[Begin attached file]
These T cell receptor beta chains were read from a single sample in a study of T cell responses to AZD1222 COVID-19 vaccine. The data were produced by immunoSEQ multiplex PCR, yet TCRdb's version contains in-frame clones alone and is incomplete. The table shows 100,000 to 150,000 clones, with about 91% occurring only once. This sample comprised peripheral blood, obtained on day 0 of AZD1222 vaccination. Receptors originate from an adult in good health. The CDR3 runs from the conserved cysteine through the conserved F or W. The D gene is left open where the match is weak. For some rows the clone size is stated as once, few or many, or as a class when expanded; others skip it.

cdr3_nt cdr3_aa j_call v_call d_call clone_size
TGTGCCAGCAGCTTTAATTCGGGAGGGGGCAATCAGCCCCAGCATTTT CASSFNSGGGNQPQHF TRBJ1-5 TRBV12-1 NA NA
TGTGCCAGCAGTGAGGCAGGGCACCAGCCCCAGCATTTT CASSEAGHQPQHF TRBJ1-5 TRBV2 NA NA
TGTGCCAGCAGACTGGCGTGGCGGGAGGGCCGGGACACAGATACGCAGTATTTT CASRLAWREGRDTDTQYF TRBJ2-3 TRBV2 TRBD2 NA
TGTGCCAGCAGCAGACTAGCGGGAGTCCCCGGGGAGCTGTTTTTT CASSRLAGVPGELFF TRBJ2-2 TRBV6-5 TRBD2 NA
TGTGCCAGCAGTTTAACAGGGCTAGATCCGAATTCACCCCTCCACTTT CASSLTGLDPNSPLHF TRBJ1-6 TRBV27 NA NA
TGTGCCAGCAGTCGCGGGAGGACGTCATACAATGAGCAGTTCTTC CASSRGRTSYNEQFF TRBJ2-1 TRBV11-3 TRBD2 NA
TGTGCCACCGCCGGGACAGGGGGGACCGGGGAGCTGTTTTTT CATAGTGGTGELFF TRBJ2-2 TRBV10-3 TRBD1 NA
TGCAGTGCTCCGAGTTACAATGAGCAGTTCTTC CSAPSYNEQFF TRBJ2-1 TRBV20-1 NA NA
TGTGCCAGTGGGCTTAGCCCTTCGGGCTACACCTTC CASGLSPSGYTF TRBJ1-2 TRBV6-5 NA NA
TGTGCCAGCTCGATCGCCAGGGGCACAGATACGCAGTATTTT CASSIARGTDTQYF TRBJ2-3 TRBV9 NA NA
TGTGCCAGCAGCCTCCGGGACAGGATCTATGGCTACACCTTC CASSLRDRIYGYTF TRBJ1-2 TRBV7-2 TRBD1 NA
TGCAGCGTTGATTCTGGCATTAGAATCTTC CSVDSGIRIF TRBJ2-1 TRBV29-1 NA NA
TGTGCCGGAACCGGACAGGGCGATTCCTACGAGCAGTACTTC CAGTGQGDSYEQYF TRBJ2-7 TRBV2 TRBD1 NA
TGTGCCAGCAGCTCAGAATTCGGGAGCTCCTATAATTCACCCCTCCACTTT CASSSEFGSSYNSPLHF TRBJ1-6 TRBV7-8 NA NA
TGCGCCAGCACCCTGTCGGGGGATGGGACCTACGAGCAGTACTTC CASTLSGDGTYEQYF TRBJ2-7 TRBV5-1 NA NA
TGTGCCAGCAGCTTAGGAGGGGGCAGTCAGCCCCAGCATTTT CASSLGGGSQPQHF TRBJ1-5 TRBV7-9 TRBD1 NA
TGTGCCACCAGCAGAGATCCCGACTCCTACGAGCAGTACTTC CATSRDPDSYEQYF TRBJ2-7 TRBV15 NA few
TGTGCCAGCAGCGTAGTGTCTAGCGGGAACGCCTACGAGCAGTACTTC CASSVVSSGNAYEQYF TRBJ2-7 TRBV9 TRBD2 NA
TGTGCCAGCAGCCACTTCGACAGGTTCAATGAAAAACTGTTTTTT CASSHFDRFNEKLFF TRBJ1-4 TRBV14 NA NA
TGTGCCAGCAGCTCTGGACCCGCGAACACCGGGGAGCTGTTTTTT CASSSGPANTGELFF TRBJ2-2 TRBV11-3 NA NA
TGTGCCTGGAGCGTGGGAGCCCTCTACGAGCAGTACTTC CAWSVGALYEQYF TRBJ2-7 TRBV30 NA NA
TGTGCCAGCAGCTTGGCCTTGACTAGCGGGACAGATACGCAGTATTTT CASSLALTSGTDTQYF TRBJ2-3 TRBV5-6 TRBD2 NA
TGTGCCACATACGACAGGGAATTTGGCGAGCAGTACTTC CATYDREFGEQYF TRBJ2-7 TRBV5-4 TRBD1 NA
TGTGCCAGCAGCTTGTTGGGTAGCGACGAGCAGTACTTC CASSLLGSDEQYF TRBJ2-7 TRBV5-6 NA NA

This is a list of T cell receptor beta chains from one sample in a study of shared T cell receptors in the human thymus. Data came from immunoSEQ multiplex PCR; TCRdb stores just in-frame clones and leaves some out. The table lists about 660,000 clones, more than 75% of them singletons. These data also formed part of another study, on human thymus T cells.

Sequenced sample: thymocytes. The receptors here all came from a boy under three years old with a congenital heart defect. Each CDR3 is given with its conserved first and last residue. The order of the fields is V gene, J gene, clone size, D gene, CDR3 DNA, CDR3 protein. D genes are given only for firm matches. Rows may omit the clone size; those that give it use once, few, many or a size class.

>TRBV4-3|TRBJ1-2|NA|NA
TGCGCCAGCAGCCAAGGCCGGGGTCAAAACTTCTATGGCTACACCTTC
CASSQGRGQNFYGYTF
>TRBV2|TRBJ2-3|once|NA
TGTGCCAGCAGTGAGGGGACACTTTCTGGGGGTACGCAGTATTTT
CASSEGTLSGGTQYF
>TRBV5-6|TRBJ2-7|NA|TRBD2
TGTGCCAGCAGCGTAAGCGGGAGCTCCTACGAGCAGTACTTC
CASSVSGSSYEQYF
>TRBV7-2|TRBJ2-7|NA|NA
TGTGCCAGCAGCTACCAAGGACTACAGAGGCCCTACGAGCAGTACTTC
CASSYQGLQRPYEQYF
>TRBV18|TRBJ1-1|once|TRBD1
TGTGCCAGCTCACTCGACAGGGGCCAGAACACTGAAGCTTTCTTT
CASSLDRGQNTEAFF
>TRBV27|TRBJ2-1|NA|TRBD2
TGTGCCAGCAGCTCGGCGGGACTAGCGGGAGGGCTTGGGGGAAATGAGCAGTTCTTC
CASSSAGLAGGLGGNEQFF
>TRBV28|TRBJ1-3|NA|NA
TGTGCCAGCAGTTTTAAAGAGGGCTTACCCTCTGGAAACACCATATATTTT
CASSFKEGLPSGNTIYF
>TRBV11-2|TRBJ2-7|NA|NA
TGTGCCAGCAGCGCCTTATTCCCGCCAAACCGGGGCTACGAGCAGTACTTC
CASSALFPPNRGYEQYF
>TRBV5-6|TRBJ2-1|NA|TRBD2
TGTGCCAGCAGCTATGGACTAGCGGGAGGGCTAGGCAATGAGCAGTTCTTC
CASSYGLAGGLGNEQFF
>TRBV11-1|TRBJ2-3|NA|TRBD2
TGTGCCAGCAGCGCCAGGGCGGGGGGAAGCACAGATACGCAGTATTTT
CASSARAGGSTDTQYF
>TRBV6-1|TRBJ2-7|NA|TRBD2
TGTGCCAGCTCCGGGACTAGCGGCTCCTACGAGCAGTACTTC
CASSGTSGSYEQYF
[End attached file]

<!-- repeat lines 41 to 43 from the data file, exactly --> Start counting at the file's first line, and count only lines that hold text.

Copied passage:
>TRBV18|TRBJ1-1|once|TRBD1
TGTGCCAGCTCACTCGACAGGGGCCAGAACACTGAAGCTTTCTTT
CASSLDRGQNTEAFF